Achieve universal primary education

How's Iran doing?

Iran is very likely to achieve full primary enrolment by 2015, given its high 98% net enrolment rate in primary education in 2005.

What are the challenges?

In spite of the remarkable progress the country has made towards achieving universal primary schooling, meeting the target set for 2015 necessitates coping with some challenges. These include improving:

  • Relatively high costs of schooling for families (especially in rural communities), which result in the unwillingness of parents to send their children to school;
  • The need for creating an appropriate framework for the promotion of non-public sector investment in education;
  • Transforming the educational assessment system from one based on the chalk and talk method to one based on performance (process evaluation) on educational components;
  • Planning and providing the necessary resources for the education of children, taking into consideration factors such as geographical dispersion of communities, climatic conditions, rural to urban migration and mobility of the nomadic populations, across various areas of the country;
  • Taking into account personal, psychological, climatic, social, environmental, racial, regional and cultural differences among learners of formal and non-formal education programmes in the design of the curricula;
  • Strengthening attitude and behavioral aspects required by the labor market through the introduction of life skills (i.e. teamwork, problem solving, creativity, critical thinking, communication skills, goal setting abilities, responsible behavior, self-confidence, taking initiative, leadership skills and respect for others), in the national education system;
  • Implementation of a comprehensive human resources programme and improvement of the motivational system for attracting and retaining quality human resources and providing specialized human resources for special needs schools;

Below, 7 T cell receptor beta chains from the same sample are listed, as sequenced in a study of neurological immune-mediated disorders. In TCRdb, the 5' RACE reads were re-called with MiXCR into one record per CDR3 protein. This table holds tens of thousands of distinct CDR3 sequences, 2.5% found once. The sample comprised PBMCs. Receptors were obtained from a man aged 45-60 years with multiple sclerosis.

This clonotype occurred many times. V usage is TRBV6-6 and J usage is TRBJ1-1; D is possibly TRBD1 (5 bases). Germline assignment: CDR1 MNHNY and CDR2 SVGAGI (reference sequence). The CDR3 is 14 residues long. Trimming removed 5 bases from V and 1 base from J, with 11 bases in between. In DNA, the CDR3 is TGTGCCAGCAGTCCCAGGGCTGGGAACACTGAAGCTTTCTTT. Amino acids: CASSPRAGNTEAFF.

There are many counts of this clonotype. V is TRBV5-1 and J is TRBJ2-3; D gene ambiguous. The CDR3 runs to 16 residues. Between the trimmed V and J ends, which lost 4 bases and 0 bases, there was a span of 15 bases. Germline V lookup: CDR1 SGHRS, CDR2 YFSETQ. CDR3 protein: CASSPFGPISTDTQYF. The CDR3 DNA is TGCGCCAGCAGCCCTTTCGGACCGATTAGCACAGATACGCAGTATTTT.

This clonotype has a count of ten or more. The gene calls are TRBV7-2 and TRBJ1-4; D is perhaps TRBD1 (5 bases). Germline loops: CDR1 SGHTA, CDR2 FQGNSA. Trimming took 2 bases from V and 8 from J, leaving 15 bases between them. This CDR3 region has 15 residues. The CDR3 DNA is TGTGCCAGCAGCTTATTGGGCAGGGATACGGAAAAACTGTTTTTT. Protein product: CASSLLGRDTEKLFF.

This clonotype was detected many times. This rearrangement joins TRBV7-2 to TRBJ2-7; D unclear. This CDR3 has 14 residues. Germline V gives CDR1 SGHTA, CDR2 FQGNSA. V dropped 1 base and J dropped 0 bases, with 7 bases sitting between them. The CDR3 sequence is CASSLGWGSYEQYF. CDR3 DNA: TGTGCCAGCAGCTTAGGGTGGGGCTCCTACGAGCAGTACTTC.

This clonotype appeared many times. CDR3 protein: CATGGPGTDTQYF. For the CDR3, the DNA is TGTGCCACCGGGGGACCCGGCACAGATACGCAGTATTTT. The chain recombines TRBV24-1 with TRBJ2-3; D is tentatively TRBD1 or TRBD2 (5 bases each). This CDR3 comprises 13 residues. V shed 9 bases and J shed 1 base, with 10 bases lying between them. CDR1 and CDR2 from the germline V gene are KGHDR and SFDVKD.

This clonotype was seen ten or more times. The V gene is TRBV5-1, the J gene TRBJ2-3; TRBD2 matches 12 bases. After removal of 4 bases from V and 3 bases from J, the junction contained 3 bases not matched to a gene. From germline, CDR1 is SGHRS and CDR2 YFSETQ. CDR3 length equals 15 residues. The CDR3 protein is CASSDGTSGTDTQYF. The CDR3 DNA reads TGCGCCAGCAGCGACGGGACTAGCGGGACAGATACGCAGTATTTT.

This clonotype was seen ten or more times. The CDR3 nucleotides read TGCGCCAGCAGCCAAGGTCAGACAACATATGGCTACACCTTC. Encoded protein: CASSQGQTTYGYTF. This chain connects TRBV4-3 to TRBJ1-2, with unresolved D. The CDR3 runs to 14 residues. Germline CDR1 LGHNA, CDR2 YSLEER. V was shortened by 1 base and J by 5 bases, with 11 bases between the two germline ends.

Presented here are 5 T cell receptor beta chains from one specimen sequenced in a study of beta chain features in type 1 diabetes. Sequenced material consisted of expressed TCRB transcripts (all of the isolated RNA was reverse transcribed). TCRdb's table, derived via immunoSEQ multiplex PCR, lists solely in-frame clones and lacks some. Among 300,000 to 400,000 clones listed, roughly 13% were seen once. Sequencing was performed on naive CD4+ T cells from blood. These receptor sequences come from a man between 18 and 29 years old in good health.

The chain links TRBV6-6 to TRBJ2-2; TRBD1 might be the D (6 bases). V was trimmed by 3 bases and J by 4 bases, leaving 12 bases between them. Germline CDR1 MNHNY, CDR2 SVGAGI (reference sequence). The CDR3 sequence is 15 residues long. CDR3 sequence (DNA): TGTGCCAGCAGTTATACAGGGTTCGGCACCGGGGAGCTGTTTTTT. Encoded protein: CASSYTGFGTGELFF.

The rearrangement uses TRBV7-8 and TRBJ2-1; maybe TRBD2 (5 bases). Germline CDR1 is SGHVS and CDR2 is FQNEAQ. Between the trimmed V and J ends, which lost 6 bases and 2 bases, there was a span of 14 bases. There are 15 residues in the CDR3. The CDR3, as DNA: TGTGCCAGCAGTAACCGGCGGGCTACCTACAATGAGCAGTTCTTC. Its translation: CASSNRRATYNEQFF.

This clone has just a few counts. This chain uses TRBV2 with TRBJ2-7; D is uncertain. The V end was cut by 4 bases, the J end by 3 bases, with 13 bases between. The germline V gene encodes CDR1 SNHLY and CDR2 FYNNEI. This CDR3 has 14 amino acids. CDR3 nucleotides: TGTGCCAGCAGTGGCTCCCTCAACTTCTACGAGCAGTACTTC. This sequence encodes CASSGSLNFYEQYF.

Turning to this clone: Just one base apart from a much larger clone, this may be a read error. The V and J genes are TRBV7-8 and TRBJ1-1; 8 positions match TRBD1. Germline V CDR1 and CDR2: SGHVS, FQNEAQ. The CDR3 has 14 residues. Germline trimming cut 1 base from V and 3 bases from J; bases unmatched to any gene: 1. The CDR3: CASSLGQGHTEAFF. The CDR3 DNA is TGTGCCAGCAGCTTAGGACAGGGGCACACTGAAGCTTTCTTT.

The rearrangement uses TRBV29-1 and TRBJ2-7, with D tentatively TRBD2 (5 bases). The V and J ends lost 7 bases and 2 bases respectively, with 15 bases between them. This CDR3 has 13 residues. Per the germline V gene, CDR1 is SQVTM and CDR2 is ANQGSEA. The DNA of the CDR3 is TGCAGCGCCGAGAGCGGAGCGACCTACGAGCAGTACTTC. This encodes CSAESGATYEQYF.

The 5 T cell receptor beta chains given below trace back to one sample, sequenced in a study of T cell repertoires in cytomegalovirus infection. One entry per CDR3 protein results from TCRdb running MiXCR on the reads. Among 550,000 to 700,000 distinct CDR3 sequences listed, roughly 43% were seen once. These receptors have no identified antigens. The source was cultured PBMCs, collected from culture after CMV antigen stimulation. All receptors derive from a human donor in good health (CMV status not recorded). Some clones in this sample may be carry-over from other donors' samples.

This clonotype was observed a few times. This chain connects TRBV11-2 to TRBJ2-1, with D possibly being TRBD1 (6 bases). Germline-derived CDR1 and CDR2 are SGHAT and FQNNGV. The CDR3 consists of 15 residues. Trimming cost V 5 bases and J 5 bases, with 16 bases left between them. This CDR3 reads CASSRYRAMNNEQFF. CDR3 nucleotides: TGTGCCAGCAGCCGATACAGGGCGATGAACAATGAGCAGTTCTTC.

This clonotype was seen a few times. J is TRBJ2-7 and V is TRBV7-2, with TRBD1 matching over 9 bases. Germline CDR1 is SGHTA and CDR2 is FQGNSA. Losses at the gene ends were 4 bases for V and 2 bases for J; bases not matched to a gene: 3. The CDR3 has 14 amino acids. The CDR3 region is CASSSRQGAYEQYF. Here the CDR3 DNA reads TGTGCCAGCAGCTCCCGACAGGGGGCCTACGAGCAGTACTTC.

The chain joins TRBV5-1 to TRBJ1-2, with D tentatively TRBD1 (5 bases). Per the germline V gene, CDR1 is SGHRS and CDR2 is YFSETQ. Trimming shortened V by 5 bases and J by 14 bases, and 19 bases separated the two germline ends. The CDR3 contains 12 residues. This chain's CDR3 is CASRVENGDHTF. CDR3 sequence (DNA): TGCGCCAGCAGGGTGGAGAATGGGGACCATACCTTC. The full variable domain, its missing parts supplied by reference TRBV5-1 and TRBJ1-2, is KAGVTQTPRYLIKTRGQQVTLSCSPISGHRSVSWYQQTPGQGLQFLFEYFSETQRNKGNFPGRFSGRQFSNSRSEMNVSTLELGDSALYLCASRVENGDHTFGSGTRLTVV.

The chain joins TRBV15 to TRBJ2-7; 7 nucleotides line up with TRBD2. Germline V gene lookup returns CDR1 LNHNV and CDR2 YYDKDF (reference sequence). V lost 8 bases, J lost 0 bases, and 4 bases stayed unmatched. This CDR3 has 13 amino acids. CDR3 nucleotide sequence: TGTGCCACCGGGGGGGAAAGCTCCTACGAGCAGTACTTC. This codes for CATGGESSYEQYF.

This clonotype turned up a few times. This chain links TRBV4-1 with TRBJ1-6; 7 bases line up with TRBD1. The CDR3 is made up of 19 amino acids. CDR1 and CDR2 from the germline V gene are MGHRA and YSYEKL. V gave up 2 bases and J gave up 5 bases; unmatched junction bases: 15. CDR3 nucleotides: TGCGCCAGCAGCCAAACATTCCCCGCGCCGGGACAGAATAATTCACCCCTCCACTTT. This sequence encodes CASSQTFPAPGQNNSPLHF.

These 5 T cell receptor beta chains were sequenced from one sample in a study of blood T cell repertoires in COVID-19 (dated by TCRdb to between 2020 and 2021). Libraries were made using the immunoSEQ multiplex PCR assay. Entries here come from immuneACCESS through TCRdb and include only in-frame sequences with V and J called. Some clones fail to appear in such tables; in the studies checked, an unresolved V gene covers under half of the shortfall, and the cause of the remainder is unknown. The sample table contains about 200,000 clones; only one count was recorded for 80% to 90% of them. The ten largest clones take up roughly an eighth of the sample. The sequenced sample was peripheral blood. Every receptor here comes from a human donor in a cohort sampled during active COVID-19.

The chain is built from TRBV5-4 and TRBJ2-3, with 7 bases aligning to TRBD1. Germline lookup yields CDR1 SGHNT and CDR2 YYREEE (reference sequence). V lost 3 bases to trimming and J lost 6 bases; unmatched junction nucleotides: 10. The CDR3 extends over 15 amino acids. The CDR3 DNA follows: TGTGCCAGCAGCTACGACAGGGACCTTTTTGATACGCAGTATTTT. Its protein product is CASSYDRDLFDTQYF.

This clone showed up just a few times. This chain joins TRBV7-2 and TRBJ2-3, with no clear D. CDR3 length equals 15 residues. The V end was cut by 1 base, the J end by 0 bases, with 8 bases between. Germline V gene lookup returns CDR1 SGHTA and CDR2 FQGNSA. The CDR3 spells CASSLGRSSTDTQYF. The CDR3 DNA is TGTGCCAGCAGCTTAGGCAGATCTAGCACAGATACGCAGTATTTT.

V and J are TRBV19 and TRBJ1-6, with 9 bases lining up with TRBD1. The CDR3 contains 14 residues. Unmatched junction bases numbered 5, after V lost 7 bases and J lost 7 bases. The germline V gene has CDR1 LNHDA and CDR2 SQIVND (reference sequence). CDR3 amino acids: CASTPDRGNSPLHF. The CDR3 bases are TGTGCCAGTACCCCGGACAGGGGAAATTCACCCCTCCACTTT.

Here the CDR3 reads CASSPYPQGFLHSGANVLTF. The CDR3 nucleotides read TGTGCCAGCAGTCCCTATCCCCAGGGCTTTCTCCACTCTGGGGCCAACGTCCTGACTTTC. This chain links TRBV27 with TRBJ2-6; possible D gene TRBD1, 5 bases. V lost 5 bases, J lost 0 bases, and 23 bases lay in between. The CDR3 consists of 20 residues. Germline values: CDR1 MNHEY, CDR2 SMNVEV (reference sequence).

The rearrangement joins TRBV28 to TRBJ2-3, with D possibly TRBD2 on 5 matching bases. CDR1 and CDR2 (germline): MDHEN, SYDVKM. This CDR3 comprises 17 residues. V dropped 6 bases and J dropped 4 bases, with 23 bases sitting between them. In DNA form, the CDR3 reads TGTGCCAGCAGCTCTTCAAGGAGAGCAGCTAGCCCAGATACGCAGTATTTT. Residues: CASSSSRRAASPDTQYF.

• Identification and enrolment of school age children who are out of school;
  • Utilization of full capacities of the existing information system and establishing of full access to the required data pertinent to various operational units within the education system, in order to facilitate decision-making processes;
  • Formulation of a comprehensive and coordinated strategy for education-related research activities;
  • Equipping schools with new educational technologies;
  • Appropriate assignment of responsibilities to provincial and regional directors and to school principals;
  • Development of the necessary skills and updating the knowledge of school principals, educational policy makers, curricula programmers and instructors of teacher training courses, with regards to the use of new educational technologies, and
  • Strengthening awareness-raising systems (such as research, monitoring, evaluation and quality control) for public education planning.

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